T LOunge for December 15, 2020

Posted on December 15, 2020

Eve Bar and Lounge – Dubai , UAE

Let’s make some noise today, kittens! This is a T LOunge that practically begs for some chatter and clatter. Let’s all be social butterflies, flitting from one group to the next, dropping bon mots and moving on, cocktail in hand, wit at the ready. Or let’s pretend as much anyway. Being an actual social butterfly is kind of exhausting.

Today is TUESDAY. Oh, well.

The WINTER STORM is bearing down on us and we had to reschedule our grocery delivery for the weekend, which is having a domino effect on our Christmassing, because we were going to bake cookies all weekend and now we don’t know if we’re going to be able to. The closer our grocery delivery date inches toward Christmas week, the higher the likelihood that half our order will be missing or full of replaced items. Oh, well. Of course the last few weeks of 2020 would be filled with uncertainty and lowered expectations.

 

Visions of Sugarplums? You Can Still Enjoy The Nutcracker This Year—Here’s How
In 1892, choreographers Marius Petipa and Lev Ivanov and composer Pyotr Ilyich Tchaikovsky merged their talents to create one of the most beloved ballets of all time, The Nutcracker. The production, adapted from German writer E. T. A. Hoffmann’s story “The Nutcracker and the Mouse King,” was first performed that winter at the Imperial Mariinsky Theatre in Saint Petersburg. Due largely to the fact that the ballet featured children—too young for pointe slippers and not yet able to match the fancy footwork of a prima ballerina—The Nutcracker was, initially, not considered a success. But over time, the ballet has gone on hold a special place in the hearts of many, becoming a time-honored holiday tradition as festive as dressing a Christmas tree.

 

What Reading le Carré Taught Me About My Father
I read John le Carré to get to know my father, a Richmond, Virginia, stockbroker who wore a family signet ring instead of his wedding band, who secretly kept hundreds of thousands of dollars in his checking account, who stored a 9mm pistol in his sock drawer. He loved spy novels. He read Ken Follett and Robert Ludlum and Tom Clancy and le Carré. He’d read them after work at the end of the sofa, by lamplight, with a tumbler full of ice cubes and chardonnay.

 

100 Movies You Have to Watch at Least Once in Your Life
The popcorn’s been popped, the sweatpants are on, and the evening is your oyster. Your next challenge: Figuring out exactly which of the great movies available to you is the one you’re going to commit to tonight. No matter what you’re looking for—romance, drama, comedy—there are certain movies that, if you haven’t seen yet, now’s the perfect time for. After all, if the past couple of months cooped up in our homes has taught us anything, it’s that there’s nothing better than a movie to take us to a place that’s far, far away from our current one. These are modern classics, the best of the best, the movies that millions of people are most likely jealous that you get to see for the first time. There are a few that might be outside your comfort zone, and a couple that’ll introduce you to cultures and environments you know nothing about. This list may be long, but FOMO is eternal. Now’s the perfect time to catch up on the films that your friends can’t believe you haven’t seen yet. Here are the 100 essential films absolutely everyone should see (and if you’ve seen them, ones to watch again and again).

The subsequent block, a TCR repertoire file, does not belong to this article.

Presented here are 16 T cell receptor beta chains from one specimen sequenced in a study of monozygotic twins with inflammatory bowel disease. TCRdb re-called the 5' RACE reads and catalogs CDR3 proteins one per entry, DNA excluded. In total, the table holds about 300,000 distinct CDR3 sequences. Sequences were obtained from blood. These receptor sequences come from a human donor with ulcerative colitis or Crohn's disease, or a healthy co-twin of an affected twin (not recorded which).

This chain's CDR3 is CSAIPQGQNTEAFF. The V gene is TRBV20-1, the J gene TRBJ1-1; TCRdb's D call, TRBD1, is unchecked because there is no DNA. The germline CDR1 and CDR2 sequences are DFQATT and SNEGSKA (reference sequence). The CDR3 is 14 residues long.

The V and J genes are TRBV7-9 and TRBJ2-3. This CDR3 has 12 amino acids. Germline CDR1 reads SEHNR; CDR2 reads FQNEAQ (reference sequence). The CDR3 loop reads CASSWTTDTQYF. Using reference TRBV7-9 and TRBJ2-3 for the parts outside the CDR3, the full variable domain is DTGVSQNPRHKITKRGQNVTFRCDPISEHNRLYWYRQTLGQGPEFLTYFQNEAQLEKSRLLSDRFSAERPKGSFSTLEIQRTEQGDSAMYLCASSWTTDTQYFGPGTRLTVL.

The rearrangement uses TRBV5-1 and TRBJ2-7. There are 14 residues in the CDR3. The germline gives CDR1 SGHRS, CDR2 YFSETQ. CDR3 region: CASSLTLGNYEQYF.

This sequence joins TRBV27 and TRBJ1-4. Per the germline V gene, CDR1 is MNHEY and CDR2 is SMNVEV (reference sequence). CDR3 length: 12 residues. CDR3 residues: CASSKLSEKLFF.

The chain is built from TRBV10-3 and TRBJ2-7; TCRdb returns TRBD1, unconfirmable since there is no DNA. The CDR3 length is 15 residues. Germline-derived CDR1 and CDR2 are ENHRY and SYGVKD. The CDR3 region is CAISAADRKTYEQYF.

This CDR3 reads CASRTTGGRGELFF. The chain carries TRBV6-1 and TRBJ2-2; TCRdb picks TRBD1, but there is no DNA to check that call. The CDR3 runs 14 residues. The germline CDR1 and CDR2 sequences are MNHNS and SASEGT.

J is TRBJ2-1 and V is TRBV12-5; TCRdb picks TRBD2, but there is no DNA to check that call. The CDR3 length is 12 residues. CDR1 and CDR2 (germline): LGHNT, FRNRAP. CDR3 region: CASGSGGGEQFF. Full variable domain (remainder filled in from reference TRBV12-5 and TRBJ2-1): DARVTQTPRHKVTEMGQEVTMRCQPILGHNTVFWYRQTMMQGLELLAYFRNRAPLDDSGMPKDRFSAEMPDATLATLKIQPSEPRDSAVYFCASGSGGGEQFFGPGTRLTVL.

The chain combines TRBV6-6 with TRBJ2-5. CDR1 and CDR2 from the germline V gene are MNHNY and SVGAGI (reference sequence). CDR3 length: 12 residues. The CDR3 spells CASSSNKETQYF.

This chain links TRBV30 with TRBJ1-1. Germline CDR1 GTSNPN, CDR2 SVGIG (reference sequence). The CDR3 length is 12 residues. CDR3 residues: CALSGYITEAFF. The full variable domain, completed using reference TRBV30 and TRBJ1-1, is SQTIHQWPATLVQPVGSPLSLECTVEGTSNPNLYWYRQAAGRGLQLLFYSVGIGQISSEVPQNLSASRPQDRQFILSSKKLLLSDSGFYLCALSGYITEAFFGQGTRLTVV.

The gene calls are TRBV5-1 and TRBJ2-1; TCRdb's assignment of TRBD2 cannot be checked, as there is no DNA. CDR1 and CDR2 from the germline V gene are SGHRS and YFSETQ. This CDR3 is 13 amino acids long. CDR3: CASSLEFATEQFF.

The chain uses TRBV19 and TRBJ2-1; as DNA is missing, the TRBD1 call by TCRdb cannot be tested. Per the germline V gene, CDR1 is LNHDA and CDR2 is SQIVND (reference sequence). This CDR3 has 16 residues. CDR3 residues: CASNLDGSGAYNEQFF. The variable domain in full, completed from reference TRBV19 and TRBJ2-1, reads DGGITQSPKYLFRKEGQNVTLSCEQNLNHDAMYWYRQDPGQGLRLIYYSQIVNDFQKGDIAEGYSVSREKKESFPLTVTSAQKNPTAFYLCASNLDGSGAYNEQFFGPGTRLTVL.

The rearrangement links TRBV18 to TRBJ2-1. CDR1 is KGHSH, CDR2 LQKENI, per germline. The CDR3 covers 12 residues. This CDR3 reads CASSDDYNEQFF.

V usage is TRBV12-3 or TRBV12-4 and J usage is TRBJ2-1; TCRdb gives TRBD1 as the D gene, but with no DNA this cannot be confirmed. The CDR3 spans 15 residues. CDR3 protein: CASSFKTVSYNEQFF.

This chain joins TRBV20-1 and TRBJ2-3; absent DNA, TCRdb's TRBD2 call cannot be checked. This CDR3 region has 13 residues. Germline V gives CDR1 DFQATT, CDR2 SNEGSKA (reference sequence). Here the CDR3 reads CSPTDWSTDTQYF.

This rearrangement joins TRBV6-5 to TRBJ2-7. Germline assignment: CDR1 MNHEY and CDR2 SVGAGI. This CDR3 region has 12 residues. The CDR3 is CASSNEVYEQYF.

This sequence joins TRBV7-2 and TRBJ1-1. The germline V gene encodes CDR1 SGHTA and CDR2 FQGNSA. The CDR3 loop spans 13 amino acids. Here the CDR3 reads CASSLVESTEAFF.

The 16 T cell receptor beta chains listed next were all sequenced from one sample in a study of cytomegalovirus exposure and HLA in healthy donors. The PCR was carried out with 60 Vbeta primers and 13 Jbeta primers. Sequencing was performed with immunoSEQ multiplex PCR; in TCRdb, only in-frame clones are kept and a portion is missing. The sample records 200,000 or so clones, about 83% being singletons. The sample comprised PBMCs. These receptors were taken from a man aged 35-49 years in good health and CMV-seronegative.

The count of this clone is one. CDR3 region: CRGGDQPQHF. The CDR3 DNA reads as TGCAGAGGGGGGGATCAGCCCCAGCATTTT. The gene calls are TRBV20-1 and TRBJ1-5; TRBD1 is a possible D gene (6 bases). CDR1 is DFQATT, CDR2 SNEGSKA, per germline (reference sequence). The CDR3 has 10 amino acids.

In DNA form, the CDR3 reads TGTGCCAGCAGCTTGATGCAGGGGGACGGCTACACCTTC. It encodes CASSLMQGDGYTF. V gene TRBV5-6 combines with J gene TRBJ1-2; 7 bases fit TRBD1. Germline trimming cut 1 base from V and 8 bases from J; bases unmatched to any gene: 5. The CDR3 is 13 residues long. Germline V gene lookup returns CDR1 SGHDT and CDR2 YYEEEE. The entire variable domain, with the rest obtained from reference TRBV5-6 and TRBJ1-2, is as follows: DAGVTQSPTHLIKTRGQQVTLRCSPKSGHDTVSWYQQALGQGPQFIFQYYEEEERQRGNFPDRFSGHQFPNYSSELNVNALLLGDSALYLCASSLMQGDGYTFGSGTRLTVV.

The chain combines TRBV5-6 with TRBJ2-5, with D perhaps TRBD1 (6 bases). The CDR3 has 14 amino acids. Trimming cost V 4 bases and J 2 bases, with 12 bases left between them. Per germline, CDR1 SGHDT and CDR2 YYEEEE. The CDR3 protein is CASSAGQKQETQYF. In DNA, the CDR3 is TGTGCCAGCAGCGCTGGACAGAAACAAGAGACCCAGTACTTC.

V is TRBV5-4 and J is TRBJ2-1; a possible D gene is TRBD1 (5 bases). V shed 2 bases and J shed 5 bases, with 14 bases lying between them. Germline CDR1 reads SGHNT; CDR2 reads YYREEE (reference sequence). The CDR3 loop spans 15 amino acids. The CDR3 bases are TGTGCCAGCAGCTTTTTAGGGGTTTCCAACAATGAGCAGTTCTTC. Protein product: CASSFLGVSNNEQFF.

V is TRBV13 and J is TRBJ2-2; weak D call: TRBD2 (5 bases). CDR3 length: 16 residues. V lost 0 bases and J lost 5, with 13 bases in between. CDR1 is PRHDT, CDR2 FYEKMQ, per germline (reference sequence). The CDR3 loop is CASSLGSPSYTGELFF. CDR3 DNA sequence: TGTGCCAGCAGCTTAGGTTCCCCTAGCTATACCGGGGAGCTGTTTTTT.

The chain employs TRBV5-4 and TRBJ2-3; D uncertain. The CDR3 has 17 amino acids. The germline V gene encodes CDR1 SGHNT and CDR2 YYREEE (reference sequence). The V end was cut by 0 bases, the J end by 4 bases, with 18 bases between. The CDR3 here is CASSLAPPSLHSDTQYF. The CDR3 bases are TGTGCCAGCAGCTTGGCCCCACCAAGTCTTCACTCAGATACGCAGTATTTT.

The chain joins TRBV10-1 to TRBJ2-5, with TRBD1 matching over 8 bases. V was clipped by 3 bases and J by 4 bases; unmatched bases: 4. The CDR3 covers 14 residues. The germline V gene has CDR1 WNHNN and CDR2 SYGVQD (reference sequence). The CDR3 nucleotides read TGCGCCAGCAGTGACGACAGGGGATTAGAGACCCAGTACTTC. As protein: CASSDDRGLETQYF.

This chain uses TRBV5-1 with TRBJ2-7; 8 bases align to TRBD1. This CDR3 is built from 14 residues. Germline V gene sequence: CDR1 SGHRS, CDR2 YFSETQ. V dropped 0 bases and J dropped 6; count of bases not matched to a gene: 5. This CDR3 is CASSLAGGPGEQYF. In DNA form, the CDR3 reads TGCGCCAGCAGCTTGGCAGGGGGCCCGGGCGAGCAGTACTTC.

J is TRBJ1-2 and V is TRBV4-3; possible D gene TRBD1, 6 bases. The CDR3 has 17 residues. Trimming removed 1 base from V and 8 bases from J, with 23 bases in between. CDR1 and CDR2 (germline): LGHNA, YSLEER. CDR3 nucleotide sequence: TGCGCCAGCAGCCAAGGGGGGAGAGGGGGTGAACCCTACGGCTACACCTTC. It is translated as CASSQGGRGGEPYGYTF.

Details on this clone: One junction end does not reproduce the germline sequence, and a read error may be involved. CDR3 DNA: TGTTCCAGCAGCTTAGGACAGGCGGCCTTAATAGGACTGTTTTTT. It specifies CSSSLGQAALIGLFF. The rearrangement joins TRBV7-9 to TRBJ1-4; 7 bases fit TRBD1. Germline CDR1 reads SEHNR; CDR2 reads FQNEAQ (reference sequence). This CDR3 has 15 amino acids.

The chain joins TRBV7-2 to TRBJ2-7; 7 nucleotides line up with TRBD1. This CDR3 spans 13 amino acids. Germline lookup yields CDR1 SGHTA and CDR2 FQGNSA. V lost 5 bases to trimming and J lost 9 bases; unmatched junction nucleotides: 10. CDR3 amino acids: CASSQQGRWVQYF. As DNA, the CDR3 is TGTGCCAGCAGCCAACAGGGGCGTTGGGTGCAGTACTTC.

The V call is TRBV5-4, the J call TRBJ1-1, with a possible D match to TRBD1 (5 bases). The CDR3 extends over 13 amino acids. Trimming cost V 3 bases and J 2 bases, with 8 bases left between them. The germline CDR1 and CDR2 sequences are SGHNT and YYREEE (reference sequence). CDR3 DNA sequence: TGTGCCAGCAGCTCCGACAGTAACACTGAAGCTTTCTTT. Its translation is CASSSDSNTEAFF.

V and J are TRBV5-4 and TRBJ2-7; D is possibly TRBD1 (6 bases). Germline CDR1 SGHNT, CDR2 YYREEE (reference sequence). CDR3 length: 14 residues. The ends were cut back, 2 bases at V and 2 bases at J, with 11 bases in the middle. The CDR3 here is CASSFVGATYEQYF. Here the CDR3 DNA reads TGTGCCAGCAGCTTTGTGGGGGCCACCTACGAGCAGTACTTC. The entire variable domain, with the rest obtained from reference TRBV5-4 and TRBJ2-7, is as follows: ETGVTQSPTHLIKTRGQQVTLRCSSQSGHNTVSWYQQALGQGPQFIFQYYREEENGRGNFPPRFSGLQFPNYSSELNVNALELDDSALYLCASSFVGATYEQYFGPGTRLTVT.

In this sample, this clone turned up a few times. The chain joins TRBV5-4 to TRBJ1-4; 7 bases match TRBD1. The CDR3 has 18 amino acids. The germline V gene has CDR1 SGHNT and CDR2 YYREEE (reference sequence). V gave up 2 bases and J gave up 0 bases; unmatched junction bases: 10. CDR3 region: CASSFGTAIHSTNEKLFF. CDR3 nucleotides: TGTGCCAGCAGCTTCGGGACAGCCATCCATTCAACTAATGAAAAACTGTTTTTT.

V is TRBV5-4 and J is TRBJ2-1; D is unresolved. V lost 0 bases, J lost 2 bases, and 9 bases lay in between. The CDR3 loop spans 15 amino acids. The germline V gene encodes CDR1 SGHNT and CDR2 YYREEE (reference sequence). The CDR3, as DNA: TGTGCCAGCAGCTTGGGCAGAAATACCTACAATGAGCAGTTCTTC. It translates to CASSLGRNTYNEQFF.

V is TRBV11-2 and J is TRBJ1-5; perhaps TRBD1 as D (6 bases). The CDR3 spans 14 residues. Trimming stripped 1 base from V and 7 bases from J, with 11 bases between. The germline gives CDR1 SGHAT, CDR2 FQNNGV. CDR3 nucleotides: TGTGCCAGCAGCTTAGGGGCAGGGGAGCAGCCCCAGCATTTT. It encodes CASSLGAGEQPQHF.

The Queen’s Christmas Tree Is Decorated With Tiny Crowns Instead of Baubles
On Monday, when Kate Middleton and Prince William reunited with the Queen for a festive appearance outside Windsor Castle, bloggers Tom and Lorenzo noticed an interesting details—Queen has crown-shaped ornaments hanging from her Christmas trees instead of ordinary baubles. Mind you, this is from someone who reportedly spends close to $40,000 on her Christmas gifts for her staff and family every year, so I’d be downplaying it if I didn’t say the Queen takes Christmas seriously.

 

The Crown Is One Of The Hardest Shows To Cast. Here’s How They Do It.
Casting announcements for The Crown are almost as exciting as the premiere of a new season itself. Half the fun of the show is analyzing the actors set to portray famous figures like Princess Diana and Margaret Thatcher, as well as who will next fill the storied shoes of Queen Elizabeth. Season 4 of Peter Morgan’s royal drama was cast by Robert Sterne, who’ won several Emmys for his work on the series along with Nina Gold (the duo cast seasons 1 through 3 together, and they were also responsible for the influx of talent we saw on Game of Thrones). Unsurprisingly, casting The Crown poses specific challenges not experienced on any other show.

 

Captain Marvel 2 Will Be the First Marvel Film Directed by a Black Woman
Nia DaCosta is helming the sequel starring Brie Larson.

Captain Marvel will be flying back into theaters with a sequel over three years after it first premiered. While Brie Larson will reprise her role as the titular hero, she won’t be the only super-powered woman onscreen; two new characters in the Marvel Cinematic Universe—notably, both women of color—will be teaming up with her too. The director, Nia DaCosta, also breaks ground off-screen as the first Black woman to helm a Marvel film.